The climate has proven to be a double-edged sword with droughts harming some olive trees, while heavy rains favored conditions for the harmful olive fly in other regions. Adding to this, the disease which killed 14 million trees in Italy in 2015 has reached Spain, causing uncertainty for the coming years.

“In accordance with to the latest data provided by the International Olive Council, a 14-percent drop is expected in the worldwide production…with a drop of 6 percent in Spain, 19 percent in Greece, 14 percent in Portugal, 29 percent in Tunisia, 15 percent in Morocco, 18 percent in Argentina.” (Olive Oil Times) Italy has been hit the hardest, with a 49% reduction, resulting in an astounding 70% price increase.

By comparison, Greece remained fortunate with a 19% decline. However, this has led to a 21-25% increase in price.

What that Means for Healthy Harvest

Due to the shortage of oil and a 25% price increase from our producers, we are forced to adjust our prices for 2017. As a four-person family business, we do our best to keep our prices as low as possible so that we can make REAL extra virgin olive oil and all of its health benefits accessible to families. However, in order to stay in business and continue to be your trusted source for purity, we simply cannot absorb such a dramatic increase.

It is unlikely that national brands will raise their prices, as most olive oil sold in stores is adulterated with cheaper, refined oils such as corn, canola, and soybean oil.

The new prices will take effect Thursday, January 12. We want to extend our deepest appreciation for your patronage and loyalty and look forward to serving you for years to come.


Difficult Harvest in Italy Leads to Higher Prices

World Olive Oil Production Drops Sharply

Are there carcinogens in your beauty products?

Most our community of friends at Healthy Harvest are healthy eaters. We read nutrition labels and are cautious of what ingredients we’re putting in our bodies. We choose organic and avoid GMOs and hormones whenever possible. But how often do we pay attention to what we’re putting on our skin?

Our skin is our biggest organ and absorbs ingredients directly into our bloodstream. A recent article by The Atlantic suggested as many as 1 in 5 beauty products contain ingredients linked to cancer.

So what’s in your cosmetic bag? We put together a list of ingredients we’ll never include in our organic small-batch facial oils. Here’s why:


Also in: deodorants and antiperspirants, shampoo, conditioner, lotions, cleansers and scrubs

Parabens are a preservative that prevent bacteria in water based products. “About 85 percent of cosmetics have them,” says Arthur Rich, Ph.D., a cosmetic chemist quoted by Real So what’s wrong with them? Parabens mimic estrogen in the body, and estrogen disruption has been linked to breast cancer and reproductive problems.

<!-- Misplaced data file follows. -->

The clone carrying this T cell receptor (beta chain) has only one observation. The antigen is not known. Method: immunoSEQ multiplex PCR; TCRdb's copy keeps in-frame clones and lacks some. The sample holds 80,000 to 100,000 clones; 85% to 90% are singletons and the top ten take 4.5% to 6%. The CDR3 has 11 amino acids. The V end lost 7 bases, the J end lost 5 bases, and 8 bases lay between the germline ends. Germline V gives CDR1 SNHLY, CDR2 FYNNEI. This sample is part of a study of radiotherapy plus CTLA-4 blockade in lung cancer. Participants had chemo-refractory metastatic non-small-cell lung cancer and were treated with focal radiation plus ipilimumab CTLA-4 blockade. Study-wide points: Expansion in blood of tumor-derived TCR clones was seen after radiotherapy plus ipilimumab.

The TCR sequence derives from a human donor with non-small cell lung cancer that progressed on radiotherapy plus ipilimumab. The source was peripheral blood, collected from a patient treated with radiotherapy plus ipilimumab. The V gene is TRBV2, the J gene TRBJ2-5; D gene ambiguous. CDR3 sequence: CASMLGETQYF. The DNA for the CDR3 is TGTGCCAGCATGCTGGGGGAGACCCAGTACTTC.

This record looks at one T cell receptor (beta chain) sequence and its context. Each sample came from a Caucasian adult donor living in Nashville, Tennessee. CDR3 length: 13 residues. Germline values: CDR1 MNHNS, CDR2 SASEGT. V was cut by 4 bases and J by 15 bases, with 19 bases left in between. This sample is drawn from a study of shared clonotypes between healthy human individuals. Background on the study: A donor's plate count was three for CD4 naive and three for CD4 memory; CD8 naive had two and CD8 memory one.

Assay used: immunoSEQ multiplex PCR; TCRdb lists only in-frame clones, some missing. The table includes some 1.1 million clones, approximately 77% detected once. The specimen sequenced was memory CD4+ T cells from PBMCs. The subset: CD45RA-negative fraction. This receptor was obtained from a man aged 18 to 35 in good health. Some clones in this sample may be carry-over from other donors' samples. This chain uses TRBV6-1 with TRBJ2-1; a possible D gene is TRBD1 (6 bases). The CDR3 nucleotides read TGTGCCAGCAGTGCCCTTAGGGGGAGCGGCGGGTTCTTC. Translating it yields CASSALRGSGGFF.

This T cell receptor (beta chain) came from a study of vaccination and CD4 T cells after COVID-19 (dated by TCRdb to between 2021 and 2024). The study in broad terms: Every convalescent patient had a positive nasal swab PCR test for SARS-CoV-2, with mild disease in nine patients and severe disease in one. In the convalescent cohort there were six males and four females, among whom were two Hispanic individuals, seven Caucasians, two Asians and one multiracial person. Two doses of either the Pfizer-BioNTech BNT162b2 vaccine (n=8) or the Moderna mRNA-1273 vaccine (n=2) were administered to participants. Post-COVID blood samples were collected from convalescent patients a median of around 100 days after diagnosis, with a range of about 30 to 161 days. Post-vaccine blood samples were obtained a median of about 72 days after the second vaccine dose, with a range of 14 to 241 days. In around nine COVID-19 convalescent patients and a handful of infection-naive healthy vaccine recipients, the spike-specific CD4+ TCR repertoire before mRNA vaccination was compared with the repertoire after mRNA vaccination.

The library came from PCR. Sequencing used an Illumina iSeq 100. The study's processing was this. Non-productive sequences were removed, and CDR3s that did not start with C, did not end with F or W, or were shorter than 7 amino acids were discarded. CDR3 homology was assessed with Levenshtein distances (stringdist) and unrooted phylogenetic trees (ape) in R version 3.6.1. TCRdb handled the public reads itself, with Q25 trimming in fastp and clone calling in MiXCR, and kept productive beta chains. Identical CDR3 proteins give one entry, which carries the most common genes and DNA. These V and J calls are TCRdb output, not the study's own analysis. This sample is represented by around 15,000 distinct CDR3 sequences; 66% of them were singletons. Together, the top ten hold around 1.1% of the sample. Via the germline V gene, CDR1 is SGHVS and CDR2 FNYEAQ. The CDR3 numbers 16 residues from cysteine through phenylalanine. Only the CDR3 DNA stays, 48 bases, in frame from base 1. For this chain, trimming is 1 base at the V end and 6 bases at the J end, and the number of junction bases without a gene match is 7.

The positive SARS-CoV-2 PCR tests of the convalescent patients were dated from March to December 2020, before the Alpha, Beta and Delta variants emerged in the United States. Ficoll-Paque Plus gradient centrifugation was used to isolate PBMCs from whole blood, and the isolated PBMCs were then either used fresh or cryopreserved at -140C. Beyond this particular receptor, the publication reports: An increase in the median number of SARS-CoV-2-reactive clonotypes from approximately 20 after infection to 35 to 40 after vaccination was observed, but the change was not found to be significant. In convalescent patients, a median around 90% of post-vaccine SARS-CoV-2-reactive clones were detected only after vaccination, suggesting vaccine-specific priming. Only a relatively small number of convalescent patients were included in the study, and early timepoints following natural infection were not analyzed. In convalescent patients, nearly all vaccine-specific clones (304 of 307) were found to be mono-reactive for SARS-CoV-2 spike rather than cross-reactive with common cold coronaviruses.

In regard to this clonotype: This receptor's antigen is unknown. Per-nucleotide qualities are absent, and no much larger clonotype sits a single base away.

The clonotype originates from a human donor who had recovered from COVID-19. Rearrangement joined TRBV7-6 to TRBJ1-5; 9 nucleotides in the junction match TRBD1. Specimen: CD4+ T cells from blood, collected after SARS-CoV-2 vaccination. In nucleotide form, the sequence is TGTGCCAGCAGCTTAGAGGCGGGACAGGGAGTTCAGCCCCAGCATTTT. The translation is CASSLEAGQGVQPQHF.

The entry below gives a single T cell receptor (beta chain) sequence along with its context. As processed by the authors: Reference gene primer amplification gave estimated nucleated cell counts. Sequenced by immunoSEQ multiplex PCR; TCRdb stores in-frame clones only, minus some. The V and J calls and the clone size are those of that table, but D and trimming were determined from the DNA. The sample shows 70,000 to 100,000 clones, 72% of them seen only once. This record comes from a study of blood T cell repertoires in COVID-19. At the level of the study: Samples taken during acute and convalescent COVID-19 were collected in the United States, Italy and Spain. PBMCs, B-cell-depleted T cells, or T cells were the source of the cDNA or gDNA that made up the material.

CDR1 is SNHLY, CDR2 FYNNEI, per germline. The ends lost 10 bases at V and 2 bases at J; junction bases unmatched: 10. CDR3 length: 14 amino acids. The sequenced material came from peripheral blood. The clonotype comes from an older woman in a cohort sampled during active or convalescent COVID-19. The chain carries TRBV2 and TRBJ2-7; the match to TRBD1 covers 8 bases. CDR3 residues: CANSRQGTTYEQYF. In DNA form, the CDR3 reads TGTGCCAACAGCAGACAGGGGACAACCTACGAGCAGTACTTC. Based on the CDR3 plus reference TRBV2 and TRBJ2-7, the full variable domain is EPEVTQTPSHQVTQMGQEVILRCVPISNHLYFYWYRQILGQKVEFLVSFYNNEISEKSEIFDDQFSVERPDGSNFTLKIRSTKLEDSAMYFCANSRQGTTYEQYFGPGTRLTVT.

Synthetic fragrances

Also found in: perfumes and colognes, baby lotions and wipes, air fresheners and candles, dryer sheets and detergents

In the U.S., manufacturers can legally hide hundreds of synthetic chemicals in the one word—“fragrance”—without revealing what those ingredients are.

Cited on Huffington Post, “Environmental Working Group (EWG) researchers found more than 75 percent of products listing the ingredient “fragrance” contained phthalates (THAL-ates) which have been shown to disrupt hormone activity, reduce sperm counts, and cause reproductive malformation, and have been linked to liver and breast cancer, diabetes, and obesity.” See more phthalates below.

Propylene glycol

Also found in: antifreeze, medicines, cosmetics, or food products

Propylene glycol is used as a skin conditioner and to enhance absorption, but Canada has listed it as toxic or harmful. While described as safe by the FDA, the CDC Agency for Toxic Substances and Disease Registry claims it affects the skin, urinary system or kidneys, and respiratory system. It has been shown to worsen eczema and skin allergies.


Also found in: vinyl flooring, paints, shoes, disinfectants and deodorizers

According to Mother Earth Living, “phthalates are a probable carcinogen, some of which have been linked to reproductive harm, learning disabilities, asthma, and allergies – even at low exposure levels.”

Mineral oil

Also called: petrolatum or paraffinum

Also found in: lip balm, shampoos, conditioners, lotion, creams

Mineral oil is extremely common in skin care because it reduces loss of water. It is actually a byproduct from the distillation of petroleum for gasoline. Mineral oil doesn’t actually hydrate your skin; it just forms a barrier, so it can clog your pores or seal in bacteria, which can cause you to break out.

According to mineral oil also”attracts needed moisture from cells deep inside your skin. This means that cell renewal is slowed, collagen breaks down, and the connective tissue is destroyed. Normal cell development is slowed down and the skin ages prematurely when skin cells are robbed of moisture.”

We want to hear – what are your favorite safe, non-toxic beauty and self-care products?



6 Ways Oregano Oil Can Help you Stay Well During Cold &Flu Season